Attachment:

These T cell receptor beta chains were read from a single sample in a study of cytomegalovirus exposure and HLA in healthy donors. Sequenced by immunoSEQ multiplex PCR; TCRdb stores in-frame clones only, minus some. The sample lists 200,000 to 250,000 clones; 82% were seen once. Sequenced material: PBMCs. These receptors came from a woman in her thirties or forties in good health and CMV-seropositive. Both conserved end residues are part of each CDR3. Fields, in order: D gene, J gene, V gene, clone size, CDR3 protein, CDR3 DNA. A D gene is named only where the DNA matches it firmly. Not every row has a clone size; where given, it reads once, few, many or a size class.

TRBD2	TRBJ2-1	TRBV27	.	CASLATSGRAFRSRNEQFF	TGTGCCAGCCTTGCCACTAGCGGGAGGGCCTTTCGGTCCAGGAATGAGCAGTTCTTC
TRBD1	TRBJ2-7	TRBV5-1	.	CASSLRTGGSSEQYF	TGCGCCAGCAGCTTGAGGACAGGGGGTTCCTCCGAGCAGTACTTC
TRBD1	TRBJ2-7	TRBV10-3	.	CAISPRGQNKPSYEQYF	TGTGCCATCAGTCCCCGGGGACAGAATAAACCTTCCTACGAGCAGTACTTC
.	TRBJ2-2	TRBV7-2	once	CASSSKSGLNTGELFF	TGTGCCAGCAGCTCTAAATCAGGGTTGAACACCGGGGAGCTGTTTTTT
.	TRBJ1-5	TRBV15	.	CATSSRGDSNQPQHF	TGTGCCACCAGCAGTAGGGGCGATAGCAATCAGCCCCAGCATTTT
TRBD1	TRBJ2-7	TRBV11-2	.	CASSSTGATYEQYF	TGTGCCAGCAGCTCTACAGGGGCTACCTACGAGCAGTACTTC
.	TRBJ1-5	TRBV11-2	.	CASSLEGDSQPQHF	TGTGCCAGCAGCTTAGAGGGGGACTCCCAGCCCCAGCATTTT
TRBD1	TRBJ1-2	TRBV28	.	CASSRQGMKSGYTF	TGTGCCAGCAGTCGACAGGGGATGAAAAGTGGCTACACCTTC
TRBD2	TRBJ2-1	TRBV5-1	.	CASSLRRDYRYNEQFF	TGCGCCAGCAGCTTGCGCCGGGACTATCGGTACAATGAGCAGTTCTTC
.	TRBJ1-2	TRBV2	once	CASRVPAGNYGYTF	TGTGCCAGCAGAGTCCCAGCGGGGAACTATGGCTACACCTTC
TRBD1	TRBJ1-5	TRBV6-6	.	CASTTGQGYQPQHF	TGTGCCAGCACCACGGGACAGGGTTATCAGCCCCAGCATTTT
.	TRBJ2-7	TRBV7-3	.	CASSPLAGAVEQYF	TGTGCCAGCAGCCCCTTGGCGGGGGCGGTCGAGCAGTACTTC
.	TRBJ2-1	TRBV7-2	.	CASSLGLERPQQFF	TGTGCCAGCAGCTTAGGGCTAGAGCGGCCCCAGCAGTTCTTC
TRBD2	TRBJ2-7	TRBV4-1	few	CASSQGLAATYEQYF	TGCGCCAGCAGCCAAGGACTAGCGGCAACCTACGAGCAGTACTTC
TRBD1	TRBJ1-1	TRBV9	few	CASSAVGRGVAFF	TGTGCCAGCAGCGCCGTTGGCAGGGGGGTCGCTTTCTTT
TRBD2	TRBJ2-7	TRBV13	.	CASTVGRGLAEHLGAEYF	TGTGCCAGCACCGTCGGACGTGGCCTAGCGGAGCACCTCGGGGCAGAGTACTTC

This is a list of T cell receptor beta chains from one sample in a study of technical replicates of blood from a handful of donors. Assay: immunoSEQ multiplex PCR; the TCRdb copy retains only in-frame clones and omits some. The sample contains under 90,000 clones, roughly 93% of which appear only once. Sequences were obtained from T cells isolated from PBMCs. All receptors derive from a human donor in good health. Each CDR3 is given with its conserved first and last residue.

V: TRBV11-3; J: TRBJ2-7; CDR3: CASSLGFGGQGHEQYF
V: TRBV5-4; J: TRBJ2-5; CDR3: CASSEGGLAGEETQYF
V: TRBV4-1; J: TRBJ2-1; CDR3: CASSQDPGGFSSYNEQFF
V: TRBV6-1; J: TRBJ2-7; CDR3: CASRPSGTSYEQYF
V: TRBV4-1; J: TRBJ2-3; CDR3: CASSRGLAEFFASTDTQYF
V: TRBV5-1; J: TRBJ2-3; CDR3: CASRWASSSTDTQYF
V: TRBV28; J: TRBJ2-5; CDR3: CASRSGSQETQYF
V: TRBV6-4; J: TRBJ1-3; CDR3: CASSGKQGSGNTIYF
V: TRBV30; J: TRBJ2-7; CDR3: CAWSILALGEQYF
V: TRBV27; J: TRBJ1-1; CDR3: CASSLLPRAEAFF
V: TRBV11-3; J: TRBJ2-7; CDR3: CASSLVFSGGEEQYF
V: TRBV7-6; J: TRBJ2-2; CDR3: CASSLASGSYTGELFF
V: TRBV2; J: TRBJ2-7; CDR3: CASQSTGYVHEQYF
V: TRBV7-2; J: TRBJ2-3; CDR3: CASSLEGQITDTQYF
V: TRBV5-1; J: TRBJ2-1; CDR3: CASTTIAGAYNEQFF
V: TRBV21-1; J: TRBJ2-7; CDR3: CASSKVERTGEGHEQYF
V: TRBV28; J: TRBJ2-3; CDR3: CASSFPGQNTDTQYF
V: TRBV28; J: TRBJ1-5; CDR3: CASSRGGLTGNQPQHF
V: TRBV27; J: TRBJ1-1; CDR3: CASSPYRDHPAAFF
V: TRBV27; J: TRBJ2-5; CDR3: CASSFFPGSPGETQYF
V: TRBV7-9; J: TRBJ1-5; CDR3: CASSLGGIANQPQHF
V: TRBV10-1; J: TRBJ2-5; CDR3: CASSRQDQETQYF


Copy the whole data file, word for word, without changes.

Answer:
These T cell receptor beta chains were read from a single sample in a study of cytomegalovirus exposure and HLA in healthy donors. Sequenced by immunoSEQ multiplex PCR; TCRdb stores in-frame clones only, minus some. The sample lists 200,000 to 250,000 clones; 82% were seen once. Sequenced material: PBMCs. These receptors came from a woman in her thirties or forties in good health and CMV-seropositive. Both conserved end residues are part of each CDR3. Fields, in order: D gene, J gene, V gene, clone size, CDR3 protein, CDR3 DNA. A D gene is named only where the DNA matches it firmly. Not every row has a clone size; where given, it reads once, few, many or a size class.

TRBD2	TRBJ2-1	TRBV27	.	CASLATSGRAFRSRNEQFF	TGTGCCAGCCTTGCCACTAGCGGGAGGGCCTTTCGGTCCAGGAATGAGCAGTTCTTC
TRBD1	TRBJ2-7	TRBV5-1	.	CASSLRTGGSSEQYF	TGCGCCAGCAGCTTGAGGACAGGGGGTTCCTCCGAGCAGTACTTC
TRBD1	TRBJ2-7	TRBV10-3	.	CAISPRGQNKPSYEQYF	TGTGCCATCAGTCCCCGGGGACAGAATAAACCTTCCTACGAGCAGTACTTC
.	TRBJ2-2	TRBV7-2	once	CASSSKSGLNTGELFF	TGTGCCAGCAGCTCTAAATCAGGGTTGAACACCGGGGAGCTGTTTTTT
.	TRBJ1-5	TRBV15	.	CATSSRGDSNQPQHF	TGTGCCACCAGCAGTAGGGGCGATAGCAATCAGCCCCAGCATTTT
TRBD1	TRBJ2-7	TRBV11-2	.	CASSSTGATYEQYF	TGTGCCAGCAGCTCTACAGGGGCTACCTACGAGCAGTACTTC
.	TRBJ1-5	TRBV11-2	.	CASSLEGDSQPQHF	TGTGCCAGCAGCTTAGAGGGGGACTCCCAGCCCCAGCATTTT
TRBD1	TRBJ1-2	TRBV28	.	CASSRQGMKSGYTF	TGTGCCAGCAGTCGACAGGGGATGAAAAGTGGCTACACCTTC
TRBD2	TRBJ2-1	TRBV5-1	.	CASSLRRDYRYNEQFF	TGCGCCAGCAGCTTGCGCCGGGACTATCGGTACAATGAGCAGTTCTTC
.	TRBJ1-2	TRBV2	once	CASRVPAGNYGYTF	TGTGCCAGCAGAGTCCCAGCGGGGAACTATGGCTACACCTTC
TRBD1	TRBJ1-5	TRBV6-6	.	CASTTGQGYQPQHF	TGTGCCAGCACCACGGGACAGGGTTATCAGCCCCAGCATTTT
.	TRBJ2-7	TRBV7-3	.	CASSPLAGAVEQYF	TGTGCCAGCAGCCCCTTGGCGGGGGCGGTCGAGCAGTACTTC
.	TRBJ2-1	TRBV7-2	.	CASSLGLERPQQFF	TGTGCCAGCAGCTTAGGGCTAGAGCGGCCCCAGCAGTTCTTC
TRBD2	TRBJ2-7	TRBV4-1	few	CASSQGLAATYEQYF	TGCGCCAGCAGCCAAGGACTAGCGGCAACCTACGAGCAGTACTTC
TRBD1	TRBJ1-1	TRBV9	few	CASSAVGRGVAFF	TGTGCCAGCAGCGCCGTTGGCAGGGGGGTCGCTTTCTTT
TRBD2	TRBJ2-7	TRBV13	.	CASTVGRGLAEHLGAEYF	TGTGCCAGCACCGTCGGACGTGGCCTAGCGGAGCACCTCGGGGCAGAGTACTTC

This is a list of T cell receptor beta chains from one sample in a study of technical replicates of blood from a handful of donors. Assay: immunoSEQ multiplex PCR; the TCRdb copy retains only in-frame clones and omits some. The sample contains under 90,000 clones, roughly 93% of which appear only once. Sequences were obtained from T cells isolated from PBMCs. All receptors derive from a human donor in good health. Each CDR3 is given with its conserved first and last residue.

V: TRBV11-3; J: TRBJ2-7; CDR3: CASSLGFGGQGHEQYF
V: TRBV5-4; J: TRBJ2-5; CDR3: CASSEGGLAGEETQYF
V: TRBV4-1; J: TRBJ2-1; CDR3: CASSQDPGGFSSYNEQFF
V: TRBV6-1; J: TRBJ2-7; CDR3: CASRPSGTSYEQYF
V: TRBV4-1; J: TRBJ2-3; CDR3: CASSRGLAEFFASTDTQYF
V: TRBV5-1; J: TRBJ2-3; CDR3: CASRWASSSTDTQYF
V: TRBV28; J: TRBJ2-5; CDR3: CASRSGSQETQYF
V: TRBV6-4; J: TRBJ1-3; CDR3: CASSGKQGSGNTIYF
V: TRBV30; J: TRBJ2-7; CDR3: CAWSILALGEQYF
V: TRBV27; J: TRBJ1-1; CDR3: CASSLLPRAEAFF
V: TRBV11-3; J: TRBJ2-7; CDR3: CASSLVFSGGEEQYF
V: TRBV7-6; J: TRBJ2-2; CDR3: CASSLASGSYTGELFF
V: TRBV2; J: TRBJ2-7; CDR3: CASQSTGYVHEQYF
V: TRBV7-2; J: TRBJ2-3; CDR3: CASSLEGQITDTQYF
V: TRBV5-1; J: TRBJ2-1; CDR3: CASTTIAGAYNEQFF
V: TRBV21-1; J: TRBJ2-7; CDR3: CASSKVERTGEGHEQYF
V: TRBV28; J: TRBJ2-3; CDR3: CASSFPGQNTDTQYF
V: TRBV28; J: TRBJ1-5; CDR3: CASSRGGLTGNQPQHF
V: TRBV27; J: TRBJ1-1; CDR3: CASSPYRDHPAAFF
V: TRBV27; J: TRBJ2-5; CDR3: CASSFFPGSPGETQYF
V: TRBV7-9; J: TRBJ1-5; CDR3: CASSLGGIANQPQHF
V: TRBV10-1; J: TRBJ2-5; CDR3: CASSRQDQETQYF